Vishaya (विषयः)

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Viśayah primarily means – 'the sphere of influence or activity', and also refers to – 'dominion', 'kingdom', 'territory', 'country', 'abode', 'lands' etc., but in Hindu philosophy, it has been used to indicate 'the subject matter', 'the sense-objects', 'the subject of interpretation', 'the area or range of words' or 'the field of experience'. According to the Mimamsakas a complete adhikarana (अधिकरणम्) i.e. main, relation or connection, consists of viśayah (विषयः) - the subject or the matter to be explained, viśeya (विशय) or sanśeya (संशय) - the doubt or the question arising upon that matter, pūrvapakśa (पूर्वपक्ष) – the prima facie argument concerning it , uttarpakśa (उत्तर्पक्ष) or siddhanta (सिद्धान्त) – the answer or the demonstrated conclusion, and sangati (संगति) – pertinency or relevancy or the final conclusion.[1] According to Srimad Bhagavatam (XI.ix.29), viśayah or the objects of sense enjoyment are to be found everywhere, as āhāra ('food'), nidrā ('sleep'), bhaya ('fear - overcoming of') and maithuna ('mating' meaning sensuous pleasures).[2]

Meaning

Viśayah (Sanskrit:विषयः) means – material contamination, possessing as objectives, on the subject matter, objects for sense enjoyments, subject matter, sense objects, the objects of sense gratification, objects of sense enjoyment.[3] In the Bhagavad Gita, this word is used twice in its plural form विषया (Viśayā) while referring to - on the subject matter in Sloka II.45 – त्रैगुण्यविषया वेदा and to the objects for sense enjoyment in Sloka II.59 – विषया विनिवर्तन्ते.[4] Viśayah primarily means – the sphere of influence or activity, and also refers to – dominion, kingdom, territory, country, abode, lands etc.[5] The word viśayah is derived from viś meaning to act.[6]

Application

Anandavardhana defines viśayah as 'habitat', area, sphere or genre; Abhinavagupta defines it as a particular aggregate (sañghā-ta). In Sanskrit Literature, it refers to the area or range of operation, or objects operated upon, and therefore means the area in which the words can serve any purpose as informing us of anything and includes their expressed, indicated, and suggested meanings (objects) and also the facts that can be inferred from using words.[7]

In his Tattva bodhah, Shankara has used viśayah to mean - 'the field of experience' – शोत्रस्य विषयः शब्द ग्रहणम् (of the ear/ the field of experience/ is receiving sound).[8] And, in Sloka 79 of his Vivekachudamani , he has used this word to denote virulent 'sense-objects' – दोषेण तीव्रो विषयः कृष्णसर्पविशादपि that a sense-object is more virulent than the poison of a king cobra.[9]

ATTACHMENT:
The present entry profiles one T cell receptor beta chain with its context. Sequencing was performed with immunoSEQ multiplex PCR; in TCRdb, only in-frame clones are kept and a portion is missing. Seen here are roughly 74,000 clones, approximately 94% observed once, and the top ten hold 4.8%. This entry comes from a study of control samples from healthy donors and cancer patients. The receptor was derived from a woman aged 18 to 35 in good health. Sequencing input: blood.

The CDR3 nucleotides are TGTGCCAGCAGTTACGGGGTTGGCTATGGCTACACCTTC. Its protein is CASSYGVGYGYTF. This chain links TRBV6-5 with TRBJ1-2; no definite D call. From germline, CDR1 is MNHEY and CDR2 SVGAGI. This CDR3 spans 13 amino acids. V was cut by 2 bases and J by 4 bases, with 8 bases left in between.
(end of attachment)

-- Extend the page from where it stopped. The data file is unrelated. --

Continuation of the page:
Viśayah also refers to the area or range of words, including their meanings.[10] The Śabda-kalpa-druma gives viśayah as one of the many meanings of the Sanskrit word – artha (अर्थ); artha as viśayah is defined as that which floats in apprehension (bhāsate) or that which is manifested in apprehension. 'The object', 'the meaning of the word' and 'purpose' are the three philosophical relevants.[11]

An illusion is wrong perception owing to avidya (ignorance), in which case conditions of veridical experience do not obtain; the locus (ashraya) does not figure as any objectivity or content (viśayah), it looks as if it is superimposed. The sky is not a perceivable content and therefore, it is never presented as a viśayah and is not capable of being the viśayah of any perceptual judgment. Shankara speaks of adhyasa ('illicit superimposition') of the viśayah ('not-self') and its properties on the viśayi or the pure self.[12] In the notion – "I know this" – the cognitive activity of the knower relates to viśayah ('object'), and to the Self; the Self reveal itself in the result and in the viśayah as the viśayah through the instrumentality of the experiencing of viśayah.[13]

Significance

All six astika (orthodox) schools of Hindu Thought, which had developed simultaneously, accept the authority of the Vedas and have given us the dynamic interpretations of the classical texts. The interpretations are not arbitrary and the Mimamsikas speak about adhikarana or the procedure of interpretation that consists of five steps – the first step is viśayah or the subject of interpretation capable of having two or more meanings, the second step is samasyā or doubt regarding its meaning, the third step is pūrva-paksā or postulation of some probable meaning, the fourth step is uttaram or the refutation of the suggested meaning and the fifth step is nirnaya or establishment of true meaning.[14] Sriram Śastrī in his Pancapādikavivaranam (1st varnaka) reminds us that - "All things are objects (viśayah) of witness-consciousness, on account of their being either known or unknown".[15]

Both, "this" and "I", are indexicals, non-conceptually referring to the unique reality, both are viśayi, and both combine to commit adhyasa , therefore, viśayah refers to all universal concepts, descriptive words and general meanings.[16] Madhusūdana Sarasvatī adopting the theory promoted by Sarvajñātma Muni, the author of Samkśepa-śārīrika and who had got this idea from Prakāśātma Yati’s Vivarana, explains that Brahman is both 'locus' (asraya) and the 'object' (viśayah) of avidya.[17]

Sadananda explains Visayah:

विषयः – जीवब्रह्मएैक्यं शुद्धचैतन्यं प्रमेयं तत्र एव वेदान्तानां तात् पर्यात् |
"The subject is the identity of the individual self and Brahman, which is of the nature of Pure Intelligence and is to be realized. For such is the purport of the texts."

as the subject which is identification of the Jiva and Brahman after eliminating their respective attributes, and their unity, and Brahman as Pure Intelligence which is the state of homogeinity which is "the goal all the Vedas declare" – सर्वे वेदा यत् पदमामनन्ति (Katha UpanishadI.ii.15).[18]

References

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